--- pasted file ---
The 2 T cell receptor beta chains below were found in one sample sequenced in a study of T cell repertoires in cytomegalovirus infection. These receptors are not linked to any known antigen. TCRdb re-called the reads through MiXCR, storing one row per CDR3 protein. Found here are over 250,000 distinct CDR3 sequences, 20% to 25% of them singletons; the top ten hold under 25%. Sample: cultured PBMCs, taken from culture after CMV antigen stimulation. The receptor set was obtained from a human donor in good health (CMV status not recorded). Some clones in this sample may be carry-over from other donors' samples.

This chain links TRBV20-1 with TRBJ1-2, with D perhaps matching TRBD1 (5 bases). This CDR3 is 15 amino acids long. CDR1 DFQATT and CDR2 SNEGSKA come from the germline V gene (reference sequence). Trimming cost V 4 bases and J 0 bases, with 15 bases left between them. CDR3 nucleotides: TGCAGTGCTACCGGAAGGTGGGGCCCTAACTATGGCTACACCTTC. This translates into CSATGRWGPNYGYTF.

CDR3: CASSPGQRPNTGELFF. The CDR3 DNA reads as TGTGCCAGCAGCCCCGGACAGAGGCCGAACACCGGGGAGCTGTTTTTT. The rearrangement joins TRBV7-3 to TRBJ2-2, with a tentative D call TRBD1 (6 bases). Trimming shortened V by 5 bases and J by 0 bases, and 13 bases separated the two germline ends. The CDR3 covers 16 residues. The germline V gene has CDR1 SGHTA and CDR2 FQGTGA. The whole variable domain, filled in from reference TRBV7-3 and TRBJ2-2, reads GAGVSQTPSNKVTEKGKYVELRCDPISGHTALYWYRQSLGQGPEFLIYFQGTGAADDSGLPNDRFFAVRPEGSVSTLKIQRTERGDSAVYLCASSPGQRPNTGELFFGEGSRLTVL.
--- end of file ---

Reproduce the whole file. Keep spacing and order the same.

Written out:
The 2 T cell receptor beta chains below were found in one sample sequenced in a study of T cell repertoires in cytomegalovirus infection. These receptors are not linked to any known antigen. TCRdb re-called the reads through MiXCR, storing one row per CDR3 protein. Found here are over 250,000 distinct CDR3 sequences, 20% to 25% of them singletons; the top ten hold under 25%. Sample: cultured PBMCs, taken from culture after CMV antigen stimulation. The receptor set was obtained from a human donor in good health (CMV status not recorded). Some clones in this sample may be carry-over from other donors' samples.

This chain links TRBV20-1 with TRBJ1-2, with D perhaps matching TRBD1 (5 bases). This CDR3 is 15 amino acids long. CDR1 DFQATT and CDR2 SNEGSKA come from the germline V gene (reference sequence). Trimming cost V 4 bases and J 0 bases, with 15 bases left between them. CDR3 nucleotides: TGCAGTGCTACCGGAAGGTGGGGCCCTAACTATGGCTACACCTTC. This translates into CSATGRWGPNYGYTF.

CDR3: CASSPGQRPNTGELFF. The CDR3 DNA reads as TGTGCCAGCAGCCCCGGACAGAGGCCGAACACCGGGGAGCTGTTTTTT. The rearrangement joins TRBV7-3 to TRBJ2-2, with a tentative D call TRBD1 (6 bases). Trimming shortened V by 5 bases and J by 0 bases, and 13 bases separated the two germline ends. The CDR3 covers 16 residues. The germline V gene has CDR1 SGHTA and CDR2 FQGTGA. The whole variable domain, filled in from reference TRBV7-3 and TRBJ2-2, reads GAGVSQTPSNKVTEKGKYVELRCDPISGHTALYWYRQSLGQGPEFLIYFQGTGAADDSGLPNDRFFAVRPEGSVSTLKIQRTERGDSAVYLCASSPGQRPNTGELFFGEGSRLTVL.